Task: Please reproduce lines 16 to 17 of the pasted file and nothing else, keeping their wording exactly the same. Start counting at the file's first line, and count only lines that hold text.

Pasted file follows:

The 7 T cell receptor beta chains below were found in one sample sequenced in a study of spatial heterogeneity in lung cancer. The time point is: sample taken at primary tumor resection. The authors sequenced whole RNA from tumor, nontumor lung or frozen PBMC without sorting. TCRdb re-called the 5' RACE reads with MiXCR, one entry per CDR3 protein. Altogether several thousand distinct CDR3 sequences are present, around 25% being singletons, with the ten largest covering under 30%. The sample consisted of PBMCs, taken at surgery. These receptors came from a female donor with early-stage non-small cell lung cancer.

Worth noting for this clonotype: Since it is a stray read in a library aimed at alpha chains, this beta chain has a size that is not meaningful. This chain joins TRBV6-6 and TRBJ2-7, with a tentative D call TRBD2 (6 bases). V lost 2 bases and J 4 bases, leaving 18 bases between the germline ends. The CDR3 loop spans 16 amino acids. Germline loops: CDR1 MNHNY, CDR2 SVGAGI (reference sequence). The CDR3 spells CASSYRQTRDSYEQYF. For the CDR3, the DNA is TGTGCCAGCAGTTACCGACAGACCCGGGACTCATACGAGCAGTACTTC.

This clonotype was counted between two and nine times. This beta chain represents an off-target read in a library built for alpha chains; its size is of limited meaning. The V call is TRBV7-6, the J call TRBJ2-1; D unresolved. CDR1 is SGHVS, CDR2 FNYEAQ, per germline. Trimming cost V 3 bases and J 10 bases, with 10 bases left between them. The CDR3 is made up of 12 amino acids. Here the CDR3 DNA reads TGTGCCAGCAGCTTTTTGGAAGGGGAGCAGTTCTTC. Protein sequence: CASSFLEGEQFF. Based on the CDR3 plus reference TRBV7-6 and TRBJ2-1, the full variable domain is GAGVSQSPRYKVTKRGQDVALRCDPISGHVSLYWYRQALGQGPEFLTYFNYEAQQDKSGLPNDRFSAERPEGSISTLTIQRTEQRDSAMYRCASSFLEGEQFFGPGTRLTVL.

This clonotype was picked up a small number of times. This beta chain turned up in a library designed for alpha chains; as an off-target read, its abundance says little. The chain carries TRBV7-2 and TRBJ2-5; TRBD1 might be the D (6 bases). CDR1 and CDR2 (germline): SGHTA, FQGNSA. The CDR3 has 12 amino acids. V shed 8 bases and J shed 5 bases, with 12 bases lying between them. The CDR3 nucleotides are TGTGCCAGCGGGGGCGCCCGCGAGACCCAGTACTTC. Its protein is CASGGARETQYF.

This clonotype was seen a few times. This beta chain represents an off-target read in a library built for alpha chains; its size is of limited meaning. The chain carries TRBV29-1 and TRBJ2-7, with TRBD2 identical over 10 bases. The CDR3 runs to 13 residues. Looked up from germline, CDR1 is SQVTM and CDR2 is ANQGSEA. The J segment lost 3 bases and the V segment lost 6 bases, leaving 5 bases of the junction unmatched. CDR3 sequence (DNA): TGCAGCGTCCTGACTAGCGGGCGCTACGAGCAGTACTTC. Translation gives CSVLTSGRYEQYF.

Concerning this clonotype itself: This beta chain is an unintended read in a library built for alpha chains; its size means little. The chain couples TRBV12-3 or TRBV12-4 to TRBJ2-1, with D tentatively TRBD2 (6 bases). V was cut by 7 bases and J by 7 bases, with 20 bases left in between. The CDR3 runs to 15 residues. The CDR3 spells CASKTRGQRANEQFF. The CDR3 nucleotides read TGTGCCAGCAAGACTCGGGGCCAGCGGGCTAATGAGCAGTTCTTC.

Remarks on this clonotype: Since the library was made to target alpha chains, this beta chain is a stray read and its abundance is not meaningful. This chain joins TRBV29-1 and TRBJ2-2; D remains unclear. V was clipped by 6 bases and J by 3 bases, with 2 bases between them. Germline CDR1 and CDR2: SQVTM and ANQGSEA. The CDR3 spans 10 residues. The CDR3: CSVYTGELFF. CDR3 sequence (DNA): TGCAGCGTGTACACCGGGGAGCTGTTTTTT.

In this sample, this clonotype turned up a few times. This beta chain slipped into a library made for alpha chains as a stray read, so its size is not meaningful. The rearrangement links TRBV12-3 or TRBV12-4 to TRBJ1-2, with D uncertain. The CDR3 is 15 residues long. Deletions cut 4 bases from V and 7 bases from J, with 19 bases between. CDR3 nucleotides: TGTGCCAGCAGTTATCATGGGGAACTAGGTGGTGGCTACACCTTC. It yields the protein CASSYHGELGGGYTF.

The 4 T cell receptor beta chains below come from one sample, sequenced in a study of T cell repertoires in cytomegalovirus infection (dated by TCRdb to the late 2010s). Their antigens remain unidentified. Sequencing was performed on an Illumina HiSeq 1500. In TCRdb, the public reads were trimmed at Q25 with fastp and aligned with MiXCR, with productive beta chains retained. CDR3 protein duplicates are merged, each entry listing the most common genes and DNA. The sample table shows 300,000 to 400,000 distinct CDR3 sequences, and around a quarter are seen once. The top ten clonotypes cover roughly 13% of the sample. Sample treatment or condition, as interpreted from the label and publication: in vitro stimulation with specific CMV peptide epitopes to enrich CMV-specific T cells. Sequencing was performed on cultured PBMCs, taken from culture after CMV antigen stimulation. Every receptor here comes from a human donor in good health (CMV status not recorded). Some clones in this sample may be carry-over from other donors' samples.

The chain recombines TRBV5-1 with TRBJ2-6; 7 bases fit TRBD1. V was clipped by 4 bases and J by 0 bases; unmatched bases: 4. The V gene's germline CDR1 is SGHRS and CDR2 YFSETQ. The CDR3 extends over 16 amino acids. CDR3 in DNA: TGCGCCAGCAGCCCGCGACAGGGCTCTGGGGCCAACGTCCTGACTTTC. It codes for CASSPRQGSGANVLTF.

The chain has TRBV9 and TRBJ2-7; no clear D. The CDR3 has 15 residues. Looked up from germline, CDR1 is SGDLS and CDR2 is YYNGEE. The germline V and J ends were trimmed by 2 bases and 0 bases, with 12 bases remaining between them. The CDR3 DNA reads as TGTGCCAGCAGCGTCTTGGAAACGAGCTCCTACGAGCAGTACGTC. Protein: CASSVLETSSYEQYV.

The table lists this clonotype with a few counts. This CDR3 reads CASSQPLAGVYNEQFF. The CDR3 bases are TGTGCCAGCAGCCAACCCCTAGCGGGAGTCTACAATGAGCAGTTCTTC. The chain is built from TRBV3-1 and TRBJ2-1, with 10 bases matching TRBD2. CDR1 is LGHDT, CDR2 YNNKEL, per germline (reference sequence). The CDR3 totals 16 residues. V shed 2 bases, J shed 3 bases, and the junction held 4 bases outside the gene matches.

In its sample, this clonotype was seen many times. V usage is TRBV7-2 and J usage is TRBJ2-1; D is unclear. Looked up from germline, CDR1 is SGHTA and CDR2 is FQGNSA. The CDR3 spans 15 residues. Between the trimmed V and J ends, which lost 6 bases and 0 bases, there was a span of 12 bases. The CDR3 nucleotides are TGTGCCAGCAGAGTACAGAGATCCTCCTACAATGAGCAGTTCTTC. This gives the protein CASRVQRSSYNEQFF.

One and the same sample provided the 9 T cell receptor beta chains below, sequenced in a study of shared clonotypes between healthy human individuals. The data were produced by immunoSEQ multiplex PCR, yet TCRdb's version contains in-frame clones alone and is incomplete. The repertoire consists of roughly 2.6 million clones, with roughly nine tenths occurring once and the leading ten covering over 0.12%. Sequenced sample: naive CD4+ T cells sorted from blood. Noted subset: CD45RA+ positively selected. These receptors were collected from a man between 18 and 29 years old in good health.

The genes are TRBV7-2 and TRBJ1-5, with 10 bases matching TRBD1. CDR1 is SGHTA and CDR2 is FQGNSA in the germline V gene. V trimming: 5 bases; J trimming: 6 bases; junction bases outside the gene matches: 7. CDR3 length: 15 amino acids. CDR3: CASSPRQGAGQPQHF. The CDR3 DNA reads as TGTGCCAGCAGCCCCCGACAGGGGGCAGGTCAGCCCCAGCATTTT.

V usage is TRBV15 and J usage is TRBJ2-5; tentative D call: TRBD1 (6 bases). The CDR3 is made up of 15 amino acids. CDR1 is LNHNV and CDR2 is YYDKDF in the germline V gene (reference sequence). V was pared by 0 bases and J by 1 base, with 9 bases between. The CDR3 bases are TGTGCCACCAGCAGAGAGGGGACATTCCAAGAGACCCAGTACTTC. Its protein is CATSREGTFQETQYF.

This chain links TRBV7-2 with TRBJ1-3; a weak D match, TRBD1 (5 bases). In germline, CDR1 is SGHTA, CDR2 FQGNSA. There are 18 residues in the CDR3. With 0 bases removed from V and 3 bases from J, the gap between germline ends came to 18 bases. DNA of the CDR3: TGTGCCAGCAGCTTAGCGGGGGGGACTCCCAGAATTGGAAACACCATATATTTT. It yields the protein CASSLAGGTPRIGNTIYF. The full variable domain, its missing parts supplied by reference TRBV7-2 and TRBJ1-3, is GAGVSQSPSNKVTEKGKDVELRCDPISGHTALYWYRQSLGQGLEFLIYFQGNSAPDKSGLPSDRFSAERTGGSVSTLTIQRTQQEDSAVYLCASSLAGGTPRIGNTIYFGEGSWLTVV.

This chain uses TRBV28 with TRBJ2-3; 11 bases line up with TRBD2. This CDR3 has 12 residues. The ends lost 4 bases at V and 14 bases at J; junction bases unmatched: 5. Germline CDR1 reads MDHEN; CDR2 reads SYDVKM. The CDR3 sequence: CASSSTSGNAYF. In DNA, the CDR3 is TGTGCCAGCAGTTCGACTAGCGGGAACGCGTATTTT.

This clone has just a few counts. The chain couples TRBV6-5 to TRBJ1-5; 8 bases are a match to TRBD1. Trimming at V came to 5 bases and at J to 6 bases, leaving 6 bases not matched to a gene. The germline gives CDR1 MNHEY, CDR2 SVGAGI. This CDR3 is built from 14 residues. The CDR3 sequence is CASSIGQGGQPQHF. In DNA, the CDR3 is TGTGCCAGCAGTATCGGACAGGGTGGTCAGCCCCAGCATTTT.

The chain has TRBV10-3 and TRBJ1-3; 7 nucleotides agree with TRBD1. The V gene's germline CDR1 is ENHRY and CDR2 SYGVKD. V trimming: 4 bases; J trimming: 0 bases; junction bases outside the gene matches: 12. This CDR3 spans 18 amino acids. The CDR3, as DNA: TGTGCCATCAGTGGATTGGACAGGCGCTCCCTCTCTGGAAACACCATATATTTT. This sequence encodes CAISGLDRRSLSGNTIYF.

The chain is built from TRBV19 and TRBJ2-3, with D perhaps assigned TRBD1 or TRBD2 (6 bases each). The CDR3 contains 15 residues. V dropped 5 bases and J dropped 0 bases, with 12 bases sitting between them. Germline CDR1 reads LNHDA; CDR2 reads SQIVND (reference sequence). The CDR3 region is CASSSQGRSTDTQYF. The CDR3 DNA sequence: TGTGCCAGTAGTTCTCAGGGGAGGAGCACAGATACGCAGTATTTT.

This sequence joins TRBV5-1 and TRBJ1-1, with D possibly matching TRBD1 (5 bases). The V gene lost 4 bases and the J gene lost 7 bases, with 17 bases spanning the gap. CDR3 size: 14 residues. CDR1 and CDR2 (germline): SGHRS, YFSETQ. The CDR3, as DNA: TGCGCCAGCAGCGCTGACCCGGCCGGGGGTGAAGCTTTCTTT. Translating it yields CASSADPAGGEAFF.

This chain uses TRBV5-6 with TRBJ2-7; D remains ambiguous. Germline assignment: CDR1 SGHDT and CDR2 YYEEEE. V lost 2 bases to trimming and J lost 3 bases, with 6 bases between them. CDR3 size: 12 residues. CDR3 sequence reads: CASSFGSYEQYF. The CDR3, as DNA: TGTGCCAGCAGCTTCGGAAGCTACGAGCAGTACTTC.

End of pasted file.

V usage is TRBV15 and J usage is TRBJ2-5; tentative D call: TRBD1 (6 bases). The CDR3 is made up of 15 amino acids. CDR1 is LNHNV and CDR2 is YYDKDF in the germline V gene (reference sequence). V was pared by 0 bases and J by 1 base, with 9 bases between. The CDR3 bases are TGTGCCACCAGCAGAGAGGGGACATTCCAAGAGACCCAGTACTTC. Its protein is CATSREGTFQETQYF.

This chain links TRBV7-2 with TRBJ1-3; a weak D match, TRBD1 (5 bases). In germline, CDR1 is SGHTA, CDR2 FQGNSA. There are 18 residues in the CDR3. With 0 bases removed from V and 3 bases from J, the gap between germline ends came to 18 bases. DNA of the CDR3: TGTGCCAGCAGCTTAGCGGGGGGGACTCCCAGAATTGGAAACACCATATATTTT. It yields the protein CASSLAGGTPRIGNTIYF. The full variable domain, its missing parts supplied by reference TRBV7-2 and TRBJ1-3, is GAGVSQSPSNKVTEKGKDVELRCDPISGHTALYWYRQSLGQGLEFLIYFQGNSAPDKSGLPSDRFSAERTGGSVSTLTIQRTQQEDSAVYLCASSLAGGTPRIGNTIYFGEGSWLTVV.